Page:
1) From www.justaddnoise.com
Winding down this group of excellent selections from Sunbeam is Terry Smith's (lead guitarist of jazz-rock legends If) solo debut of groovy, and at times Latin flavored, jazz standards and originals. My taste in jazz normally leans toward the free form improv jam modern style, but this is just the right balance of relaxing and upbeat that I can throw on as background music anytime, and for fans and collectors of traditional jazz this will be a more than a satisfying find. Hip shit, daddy-o.
2) From www.allmusic.com (by Richie Unterberger)
While he might be best known as a guitarist in the British jazz-rock band If , Terry Smith started in the 1960s London jazz scene, though he also gained experience outside jazz by touring with soul singer J.J. Jackson and recording with Georgie Fame . In 1967 he was named Best Jazz Guitarist by a Melody Maker poll, and shortly afterward, he formed a ten-piece band to back pop singer Scott Walker on tour. Walker was also responsible for enabling Smith to record a solo album in 1968, Fall Out
. Although Walker produced the LP as well, it was straight-ahead instrumental modern jazz with no strong similarity to the music Smith played as part of his band. Instead, it featured Smith in both big band and small combo settings, playing high-grade post-bop guitar on a combination of pop standards and (with the small combo) organ-guitar-drums groove-oriented original compositions. Smith then formed If with saxophonist Dick Morrissey , and was with the group for several albums in the early '70s.
Terry Smith's rare late-'60s LP was an accomplished set that showcased his fluid, modern bop-influenced jazz guitar in both big band and small combo settings. Smith plays much in the style of American guitarists working in similar territory during the period, such as Wes Montgomery and Grant Green . The arrangements and playing by the backing musicians on this album, recorded in London , are a little stiffer than what you'll hear on most U.S. sessions, but they get the job done tastefully enough. The vibe gets a little more uninhibited on the two tracks featuring just Smith, organist Bob Stuckley , and drummer Chris Karen . As those two tracks ("Fall Out" and "Early Morning Groove") are the only two Smith originals, one suspects that this is the kind of material that was closest to his heart at the time. Otherwise most of the record is given to interpretations of standards, including "My Man's Gone Now," Cole Porter 's "I Love You," and the Bacharach - David compositions "The Look of Love" and "Windows of the World." While pop star Scott Walker produced, there's no strong resemblance between this and the music Walker was recording at the time, though Walker did make suggestions regarding the material.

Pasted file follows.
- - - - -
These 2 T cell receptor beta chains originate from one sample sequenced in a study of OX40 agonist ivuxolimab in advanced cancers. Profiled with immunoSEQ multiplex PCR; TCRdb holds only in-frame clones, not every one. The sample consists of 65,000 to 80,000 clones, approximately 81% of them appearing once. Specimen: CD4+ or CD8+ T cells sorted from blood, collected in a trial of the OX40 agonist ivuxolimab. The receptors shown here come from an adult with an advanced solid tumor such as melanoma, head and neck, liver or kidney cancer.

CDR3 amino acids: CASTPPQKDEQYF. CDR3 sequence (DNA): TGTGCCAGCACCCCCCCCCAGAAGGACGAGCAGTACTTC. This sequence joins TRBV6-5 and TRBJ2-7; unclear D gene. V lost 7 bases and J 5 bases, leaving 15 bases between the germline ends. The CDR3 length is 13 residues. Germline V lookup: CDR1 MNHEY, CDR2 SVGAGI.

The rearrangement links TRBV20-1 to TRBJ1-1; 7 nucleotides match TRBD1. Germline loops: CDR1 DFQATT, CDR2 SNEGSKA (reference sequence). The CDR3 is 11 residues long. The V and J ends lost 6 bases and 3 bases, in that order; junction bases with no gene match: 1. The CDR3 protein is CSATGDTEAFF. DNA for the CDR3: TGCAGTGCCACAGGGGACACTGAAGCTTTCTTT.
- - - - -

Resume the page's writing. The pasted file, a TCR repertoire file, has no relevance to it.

3) From www.ilpopolodelblues.com (by Bernardo Cioci)
No longer confined to collectors' circles, the reissue of Terry Smith's lone solo album is a precious little gem of groovy '60s jazz... A friend of Walker's and a fine guitarist, Smith's technical ability is superb and his style very agile. When he recorded this album in 1968, he chose to dedicate it to his main love, jazz - and especially the guitar playing of Wes Montgomery. "Happy jazz" is the term Smith applies to the album, referring to its highly rhythmic and joyful atmosphere. The arrangements are very tasteful, as Smith was able to choose with care which standards to interpret, thanks to the advice of Walker (who acted as producer). All lovers of guitar jazz and excellent interpretations of standards will enjoy this album.